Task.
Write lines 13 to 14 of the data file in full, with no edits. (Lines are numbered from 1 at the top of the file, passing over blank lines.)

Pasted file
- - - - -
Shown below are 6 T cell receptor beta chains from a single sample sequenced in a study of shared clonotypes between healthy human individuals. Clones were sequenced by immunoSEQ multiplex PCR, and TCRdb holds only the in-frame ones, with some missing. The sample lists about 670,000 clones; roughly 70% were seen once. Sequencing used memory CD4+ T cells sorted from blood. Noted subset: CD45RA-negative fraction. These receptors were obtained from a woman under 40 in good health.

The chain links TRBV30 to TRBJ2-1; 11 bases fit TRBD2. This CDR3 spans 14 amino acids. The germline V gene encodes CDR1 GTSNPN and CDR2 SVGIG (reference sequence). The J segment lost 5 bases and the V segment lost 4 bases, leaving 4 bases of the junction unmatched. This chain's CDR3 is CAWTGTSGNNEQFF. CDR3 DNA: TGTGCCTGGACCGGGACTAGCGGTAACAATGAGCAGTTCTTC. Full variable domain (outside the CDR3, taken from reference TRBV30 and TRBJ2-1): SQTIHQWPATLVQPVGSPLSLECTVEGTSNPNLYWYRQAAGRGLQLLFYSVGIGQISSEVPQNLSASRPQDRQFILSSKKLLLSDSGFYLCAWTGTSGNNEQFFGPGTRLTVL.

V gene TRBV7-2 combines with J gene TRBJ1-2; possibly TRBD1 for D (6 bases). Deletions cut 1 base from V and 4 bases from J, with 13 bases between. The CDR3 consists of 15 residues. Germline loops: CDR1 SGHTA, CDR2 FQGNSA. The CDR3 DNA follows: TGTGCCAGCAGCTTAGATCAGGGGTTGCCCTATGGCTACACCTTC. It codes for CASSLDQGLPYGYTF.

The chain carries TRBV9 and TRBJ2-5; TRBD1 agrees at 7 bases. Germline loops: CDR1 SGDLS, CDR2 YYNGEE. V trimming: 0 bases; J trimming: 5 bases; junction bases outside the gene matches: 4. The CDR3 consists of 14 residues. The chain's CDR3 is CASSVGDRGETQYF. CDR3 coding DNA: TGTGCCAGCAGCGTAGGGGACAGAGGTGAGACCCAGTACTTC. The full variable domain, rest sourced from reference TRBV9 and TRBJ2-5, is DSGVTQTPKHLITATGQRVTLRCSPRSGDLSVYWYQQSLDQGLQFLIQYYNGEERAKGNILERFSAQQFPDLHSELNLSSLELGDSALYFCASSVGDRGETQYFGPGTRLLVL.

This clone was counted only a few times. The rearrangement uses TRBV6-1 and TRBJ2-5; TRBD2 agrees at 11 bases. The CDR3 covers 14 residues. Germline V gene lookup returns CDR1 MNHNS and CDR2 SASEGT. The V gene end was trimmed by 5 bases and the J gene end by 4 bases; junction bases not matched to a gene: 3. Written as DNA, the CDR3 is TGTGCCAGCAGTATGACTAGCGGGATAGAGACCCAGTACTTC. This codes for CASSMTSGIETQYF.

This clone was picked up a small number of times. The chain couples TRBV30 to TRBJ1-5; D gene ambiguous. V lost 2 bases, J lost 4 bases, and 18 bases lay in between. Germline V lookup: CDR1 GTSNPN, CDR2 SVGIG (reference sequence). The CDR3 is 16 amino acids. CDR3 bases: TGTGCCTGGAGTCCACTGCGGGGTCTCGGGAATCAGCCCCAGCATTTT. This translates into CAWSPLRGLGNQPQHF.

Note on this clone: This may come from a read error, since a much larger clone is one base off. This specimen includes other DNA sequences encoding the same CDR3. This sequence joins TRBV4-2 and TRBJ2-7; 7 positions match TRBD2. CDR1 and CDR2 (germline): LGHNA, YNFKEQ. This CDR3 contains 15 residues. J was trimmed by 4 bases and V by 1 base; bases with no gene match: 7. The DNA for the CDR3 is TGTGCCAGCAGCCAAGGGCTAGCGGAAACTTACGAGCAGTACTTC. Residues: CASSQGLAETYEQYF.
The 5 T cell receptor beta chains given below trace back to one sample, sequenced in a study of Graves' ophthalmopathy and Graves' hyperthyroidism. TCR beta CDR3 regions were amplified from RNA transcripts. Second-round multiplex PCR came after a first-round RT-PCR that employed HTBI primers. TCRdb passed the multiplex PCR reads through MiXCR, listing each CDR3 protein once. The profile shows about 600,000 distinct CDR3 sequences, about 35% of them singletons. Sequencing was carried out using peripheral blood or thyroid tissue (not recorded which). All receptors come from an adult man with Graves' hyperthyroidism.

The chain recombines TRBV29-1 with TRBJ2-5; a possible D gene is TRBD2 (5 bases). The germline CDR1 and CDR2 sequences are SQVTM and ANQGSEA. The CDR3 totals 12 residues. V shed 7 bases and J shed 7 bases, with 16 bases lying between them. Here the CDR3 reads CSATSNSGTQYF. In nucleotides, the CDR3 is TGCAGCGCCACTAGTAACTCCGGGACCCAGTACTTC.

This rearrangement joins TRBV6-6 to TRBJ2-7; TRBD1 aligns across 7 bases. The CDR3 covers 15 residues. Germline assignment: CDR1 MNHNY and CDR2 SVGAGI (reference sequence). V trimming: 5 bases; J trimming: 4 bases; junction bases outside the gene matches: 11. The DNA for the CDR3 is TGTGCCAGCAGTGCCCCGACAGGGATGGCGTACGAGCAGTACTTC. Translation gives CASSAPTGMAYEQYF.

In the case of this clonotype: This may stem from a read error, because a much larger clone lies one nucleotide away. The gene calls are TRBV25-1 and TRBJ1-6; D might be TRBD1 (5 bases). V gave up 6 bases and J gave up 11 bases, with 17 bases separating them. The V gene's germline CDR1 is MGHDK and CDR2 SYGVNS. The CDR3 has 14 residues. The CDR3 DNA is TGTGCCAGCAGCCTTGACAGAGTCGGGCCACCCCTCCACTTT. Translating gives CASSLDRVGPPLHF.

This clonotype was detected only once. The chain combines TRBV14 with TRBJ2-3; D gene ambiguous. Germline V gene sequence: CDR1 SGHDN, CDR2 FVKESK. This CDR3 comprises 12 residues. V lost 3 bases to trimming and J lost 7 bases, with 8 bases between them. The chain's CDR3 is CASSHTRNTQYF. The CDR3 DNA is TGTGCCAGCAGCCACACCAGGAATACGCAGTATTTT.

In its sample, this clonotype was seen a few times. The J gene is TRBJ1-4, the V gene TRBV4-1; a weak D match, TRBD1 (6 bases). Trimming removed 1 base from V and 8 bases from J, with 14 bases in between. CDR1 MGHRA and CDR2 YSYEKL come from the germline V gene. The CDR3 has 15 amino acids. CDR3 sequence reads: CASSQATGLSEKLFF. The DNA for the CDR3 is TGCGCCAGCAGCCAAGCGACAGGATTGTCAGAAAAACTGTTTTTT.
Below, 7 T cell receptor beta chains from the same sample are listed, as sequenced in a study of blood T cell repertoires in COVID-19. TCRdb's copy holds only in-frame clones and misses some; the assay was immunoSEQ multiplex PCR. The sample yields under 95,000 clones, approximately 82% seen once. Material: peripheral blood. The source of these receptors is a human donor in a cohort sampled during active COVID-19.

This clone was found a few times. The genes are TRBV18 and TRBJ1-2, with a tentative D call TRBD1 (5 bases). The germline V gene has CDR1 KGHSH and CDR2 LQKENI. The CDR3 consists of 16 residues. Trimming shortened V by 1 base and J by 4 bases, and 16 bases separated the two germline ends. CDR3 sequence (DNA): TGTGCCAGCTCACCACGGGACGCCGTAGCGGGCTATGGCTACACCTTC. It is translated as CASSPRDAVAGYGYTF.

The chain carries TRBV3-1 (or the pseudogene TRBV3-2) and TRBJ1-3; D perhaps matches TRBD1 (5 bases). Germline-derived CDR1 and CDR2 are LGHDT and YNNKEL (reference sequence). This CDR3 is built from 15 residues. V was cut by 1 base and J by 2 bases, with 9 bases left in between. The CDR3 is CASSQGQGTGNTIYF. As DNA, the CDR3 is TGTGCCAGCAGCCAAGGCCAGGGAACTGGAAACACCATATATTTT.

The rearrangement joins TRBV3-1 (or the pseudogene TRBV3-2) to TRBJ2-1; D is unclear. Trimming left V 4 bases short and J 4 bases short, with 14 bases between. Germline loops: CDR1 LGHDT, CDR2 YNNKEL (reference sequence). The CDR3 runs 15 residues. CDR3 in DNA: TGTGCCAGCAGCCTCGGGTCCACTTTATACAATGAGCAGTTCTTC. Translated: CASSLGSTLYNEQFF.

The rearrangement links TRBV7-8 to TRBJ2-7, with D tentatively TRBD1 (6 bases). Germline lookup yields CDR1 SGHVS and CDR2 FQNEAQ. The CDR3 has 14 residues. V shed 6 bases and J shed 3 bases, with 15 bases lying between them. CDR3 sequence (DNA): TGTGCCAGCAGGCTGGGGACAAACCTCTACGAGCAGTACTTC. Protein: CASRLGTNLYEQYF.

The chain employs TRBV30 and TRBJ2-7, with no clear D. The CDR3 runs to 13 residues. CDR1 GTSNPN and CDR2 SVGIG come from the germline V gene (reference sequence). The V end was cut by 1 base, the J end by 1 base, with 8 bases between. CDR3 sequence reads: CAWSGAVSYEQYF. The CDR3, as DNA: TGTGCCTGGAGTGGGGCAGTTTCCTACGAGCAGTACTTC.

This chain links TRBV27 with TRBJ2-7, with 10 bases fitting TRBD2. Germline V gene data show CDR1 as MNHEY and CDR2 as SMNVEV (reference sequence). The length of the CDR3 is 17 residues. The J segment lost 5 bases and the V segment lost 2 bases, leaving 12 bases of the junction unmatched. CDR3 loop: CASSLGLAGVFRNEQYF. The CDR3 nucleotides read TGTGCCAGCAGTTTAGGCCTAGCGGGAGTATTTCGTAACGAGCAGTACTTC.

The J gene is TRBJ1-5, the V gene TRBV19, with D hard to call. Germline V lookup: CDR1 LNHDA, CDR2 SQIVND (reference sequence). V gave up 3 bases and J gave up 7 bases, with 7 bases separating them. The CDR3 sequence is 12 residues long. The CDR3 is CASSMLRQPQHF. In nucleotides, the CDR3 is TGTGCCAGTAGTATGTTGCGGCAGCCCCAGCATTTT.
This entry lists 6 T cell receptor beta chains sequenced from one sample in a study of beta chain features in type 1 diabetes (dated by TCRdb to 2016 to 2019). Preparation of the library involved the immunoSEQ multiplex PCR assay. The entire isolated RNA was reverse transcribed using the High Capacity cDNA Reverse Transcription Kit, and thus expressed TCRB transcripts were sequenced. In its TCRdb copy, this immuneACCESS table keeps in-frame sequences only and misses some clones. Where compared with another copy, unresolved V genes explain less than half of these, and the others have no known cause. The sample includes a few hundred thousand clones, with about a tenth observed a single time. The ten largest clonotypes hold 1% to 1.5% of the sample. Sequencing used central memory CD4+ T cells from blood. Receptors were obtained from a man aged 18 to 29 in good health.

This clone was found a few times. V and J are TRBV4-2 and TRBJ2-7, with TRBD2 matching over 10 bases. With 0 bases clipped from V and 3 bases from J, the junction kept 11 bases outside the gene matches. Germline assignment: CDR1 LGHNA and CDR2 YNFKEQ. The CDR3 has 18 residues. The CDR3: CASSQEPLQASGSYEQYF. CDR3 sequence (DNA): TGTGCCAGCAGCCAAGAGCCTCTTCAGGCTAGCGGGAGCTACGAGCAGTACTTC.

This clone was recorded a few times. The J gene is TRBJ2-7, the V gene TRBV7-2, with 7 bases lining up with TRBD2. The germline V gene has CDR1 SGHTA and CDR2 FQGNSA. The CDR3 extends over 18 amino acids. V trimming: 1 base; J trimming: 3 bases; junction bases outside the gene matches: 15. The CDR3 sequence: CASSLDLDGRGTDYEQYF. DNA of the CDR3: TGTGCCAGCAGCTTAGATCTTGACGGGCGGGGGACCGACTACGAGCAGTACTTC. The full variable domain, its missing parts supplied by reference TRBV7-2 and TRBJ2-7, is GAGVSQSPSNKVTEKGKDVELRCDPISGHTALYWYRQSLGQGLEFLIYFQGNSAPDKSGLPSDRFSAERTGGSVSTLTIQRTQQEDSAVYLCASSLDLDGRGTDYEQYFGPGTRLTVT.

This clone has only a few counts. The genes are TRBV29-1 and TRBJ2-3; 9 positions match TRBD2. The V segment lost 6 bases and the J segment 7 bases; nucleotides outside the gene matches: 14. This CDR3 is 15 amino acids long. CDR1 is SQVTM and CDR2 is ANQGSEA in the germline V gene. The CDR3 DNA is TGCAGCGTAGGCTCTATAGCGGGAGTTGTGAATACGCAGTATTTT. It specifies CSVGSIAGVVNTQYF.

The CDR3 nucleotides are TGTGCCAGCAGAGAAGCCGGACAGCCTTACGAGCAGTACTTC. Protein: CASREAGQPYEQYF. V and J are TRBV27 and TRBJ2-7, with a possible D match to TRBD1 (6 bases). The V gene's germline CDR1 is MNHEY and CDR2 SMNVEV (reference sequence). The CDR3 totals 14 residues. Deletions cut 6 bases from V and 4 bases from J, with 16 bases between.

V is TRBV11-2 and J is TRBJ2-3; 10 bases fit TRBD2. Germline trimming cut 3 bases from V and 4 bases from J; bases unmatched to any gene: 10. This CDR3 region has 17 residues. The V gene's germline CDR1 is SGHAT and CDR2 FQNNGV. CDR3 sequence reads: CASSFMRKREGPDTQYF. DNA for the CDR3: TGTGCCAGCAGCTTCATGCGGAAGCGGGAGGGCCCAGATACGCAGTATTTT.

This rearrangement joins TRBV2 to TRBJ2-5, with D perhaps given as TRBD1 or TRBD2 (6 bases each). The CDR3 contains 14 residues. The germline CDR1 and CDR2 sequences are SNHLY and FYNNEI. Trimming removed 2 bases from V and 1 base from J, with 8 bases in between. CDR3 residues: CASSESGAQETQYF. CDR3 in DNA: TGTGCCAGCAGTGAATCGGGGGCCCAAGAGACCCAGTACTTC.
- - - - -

In its sample, this clonotype was seen a few times. The J gene is TRBJ1-4, the V gene TRBV4-1; a weak D match, TRBD1 (6 bases). Trimming removed 1 base from V and 8 bases from J, with 14 bases in between. CDR1 MGHRA and CDR2 YSYEKL come from the germline V gene. The CDR3 has 15 amino acids. CDR3 sequence reads: CASSQATGLSEKLFF. The DNA for the CDR3 is TGCGCCAGCAGCCAAGCGACAGGATTGTCAGAAAAACTGTTTTTT.
Below, 7 T cell receptor beta chains from the same sample are listed, as sequenced in a study of blood T cell repertoires in COVID-19. TCRdb's copy holds only in-frame clones and misses some; the assay was immunoSEQ multiplex PCR. The sample yields under 95,000 clones, approximately 82% seen once. Material: peripheral blood. The source of these receptors is a human donor in a cohort sampled during active COVID-19.